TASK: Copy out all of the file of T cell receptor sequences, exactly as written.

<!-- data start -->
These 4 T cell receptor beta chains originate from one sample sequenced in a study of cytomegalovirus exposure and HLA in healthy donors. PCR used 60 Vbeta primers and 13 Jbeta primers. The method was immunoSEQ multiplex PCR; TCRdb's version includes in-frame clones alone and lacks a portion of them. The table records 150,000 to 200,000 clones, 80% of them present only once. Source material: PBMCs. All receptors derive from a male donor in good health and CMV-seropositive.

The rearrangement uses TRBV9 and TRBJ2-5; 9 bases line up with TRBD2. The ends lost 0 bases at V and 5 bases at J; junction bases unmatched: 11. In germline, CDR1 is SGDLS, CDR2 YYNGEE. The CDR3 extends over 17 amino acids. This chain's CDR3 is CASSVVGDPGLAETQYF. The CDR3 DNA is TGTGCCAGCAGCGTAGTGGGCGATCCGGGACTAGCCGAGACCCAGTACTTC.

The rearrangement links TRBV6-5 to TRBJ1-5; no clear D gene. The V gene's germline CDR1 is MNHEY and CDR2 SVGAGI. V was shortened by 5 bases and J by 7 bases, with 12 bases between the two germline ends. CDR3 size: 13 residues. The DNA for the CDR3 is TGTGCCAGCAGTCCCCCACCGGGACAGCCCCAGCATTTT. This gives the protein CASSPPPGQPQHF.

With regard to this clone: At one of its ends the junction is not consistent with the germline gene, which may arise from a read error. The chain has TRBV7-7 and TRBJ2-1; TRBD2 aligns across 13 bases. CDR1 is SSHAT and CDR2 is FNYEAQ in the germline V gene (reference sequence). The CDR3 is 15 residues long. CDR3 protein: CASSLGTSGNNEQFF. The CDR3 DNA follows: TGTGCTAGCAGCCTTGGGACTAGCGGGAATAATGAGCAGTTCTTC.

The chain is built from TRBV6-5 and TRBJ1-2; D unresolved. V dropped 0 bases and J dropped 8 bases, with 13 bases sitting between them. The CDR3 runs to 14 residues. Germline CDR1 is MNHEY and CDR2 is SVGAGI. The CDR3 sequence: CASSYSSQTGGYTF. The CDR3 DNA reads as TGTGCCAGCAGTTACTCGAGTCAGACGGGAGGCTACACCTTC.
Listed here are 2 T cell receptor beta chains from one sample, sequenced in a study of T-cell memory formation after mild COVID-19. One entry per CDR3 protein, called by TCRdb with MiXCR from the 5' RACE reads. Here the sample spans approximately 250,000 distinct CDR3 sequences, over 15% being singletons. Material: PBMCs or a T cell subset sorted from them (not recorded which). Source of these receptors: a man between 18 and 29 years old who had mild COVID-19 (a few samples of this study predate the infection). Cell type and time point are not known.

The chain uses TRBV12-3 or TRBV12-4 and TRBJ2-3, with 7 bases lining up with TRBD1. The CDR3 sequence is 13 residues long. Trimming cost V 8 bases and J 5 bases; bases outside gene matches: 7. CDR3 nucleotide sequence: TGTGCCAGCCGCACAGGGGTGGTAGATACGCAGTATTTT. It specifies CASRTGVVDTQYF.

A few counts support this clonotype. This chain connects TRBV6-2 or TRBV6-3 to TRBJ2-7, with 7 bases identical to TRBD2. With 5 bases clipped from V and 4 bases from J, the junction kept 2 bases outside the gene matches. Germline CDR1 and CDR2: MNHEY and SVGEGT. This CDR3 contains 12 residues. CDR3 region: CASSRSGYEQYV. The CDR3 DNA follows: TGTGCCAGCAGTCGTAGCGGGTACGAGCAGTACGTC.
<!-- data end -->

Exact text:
These 4 T cell receptor beta chains originate from one sample sequenced in a study of cytomegalovirus exposure and HLA in healthy donors. PCR used 60 Vbeta primers and 13 Jbeta primers. The method was immunoSEQ multiplex PCR; TCRdb's version includes in-frame clones alone and lacks a portion of them. The table records 150,000 to 200,000 clones, 80% of them present only once. Source material: PBMCs. All receptors derive from a male donor in good health and CMV-seropositive.

The rearrangement uses TRBV9 and TRBJ2-5; 9 bases line up with TRBD2. The ends lost 0 bases at V and 5 bases at J; junction bases unmatched: 11. In germline, CDR1 is SGDLS, CDR2 YYNGEE. The CDR3 extends over 17 amino acids. This chain's CDR3 is CASSVVGDPGLAETQYF. The CDR3 DNA is TGTGCCAGCAGCGTAGTGGGCGATCCGGGACTAGCCGAGACCCAGTACTTC.

The rearrangement links TRBV6-5 to TRBJ1-5; no clear D gene. The V gene's germline CDR1 is MNHEY and CDR2 SVGAGI. V was shortened by 5 bases and J by 7 bases, with 12 bases between the two germline ends. CDR3 size: 13 residues. The DNA for the CDR3 is TGTGCCAGCAGTCCCCCACCGGGACAGCCCCAGCATTTT. This gives the protein CASSPPPGQPQHF.

With regard to this clone: At one of its ends the junction is not consistent with the germline gene, which may arise from a read error. The chain has TRBV7-7 and TRBJ2-1; TRBD2 aligns across 13 bases. CDR1 is SSHAT and CDR2 is FNYEAQ in the germline V gene (reference sequence). The CDR3 is 15 residues long. CDR3 protein: CASSLGTSGNNEQFF. The CDR3 DNA follows: TGTGCTAGCAGCCTTGGGACTAGCGGGAATAATGAGCAGTTCTTC.

The chain is built from TRBV6-5 and TRBJ1-2; D unresolved. V dropped 0 bases and J dropped 8 bases, with 13 bases sitting between them. The CDR3 runs to 14 residues. Germline CDR1 is MNHEY and CDR2 is SVGAGI. The CDR3 sequence: CASSYSSQTGGYTF. The CDR3 DNA reads as TGTGCCAGCAGTTACTCGAGTCAGACGGGAGGCTACACCTTC.
Listed here are 2 T cell receptor beta chains from one sample, sequenced in a study of T-cell memory formation after mild COVID-19. One entry per CDR3 protein, called by TCRdb with MiXCR from the 5' RACE reads. Here the sample spans approximately 250,000 distinct CDR3 sequences, over 15% being singletons. Material: PBMCs or a T cell subset sorted from them (not recorded which). Source of these receptors: a man between 18 and 29 years old who had mild COVID-19 (a few samples of this study predate the infection). Cell type and time point are not known.

The chain uses TRBV12-3 or TRBV12-4 and TRBJ2-3, with 7 bases lining up with TRBD1. The CDR3 sequence is 13 residues long. Trimming cost V 8 bases and J 5 bases; bases outside gene matches: 7. CDR3 nucleotide sequence: TGTGCCAGCCGCACAGGGGTGGTAGATACGCAGTATTTT. It specifies CASRTGVVDTQYF.

A few counts support this clonotype. This chain connects TRBV6-2 or TRBV6-3 to TRBJ2-7, with 7 bases identical to TRBD2. With 5 bases clipped from V and 4 bases from J, the junction kept 2 bases outside the gene matches. Germline CDR1 and CDR2: MNHEY and SVGEGT. This CDR3 contains 12 residues. CDR3 region: CASSRSGYEQYV. The CDR3 DNA follows: TGTGCCAGCAGTCGTAGCGGGTACGAGCAGTACGTC.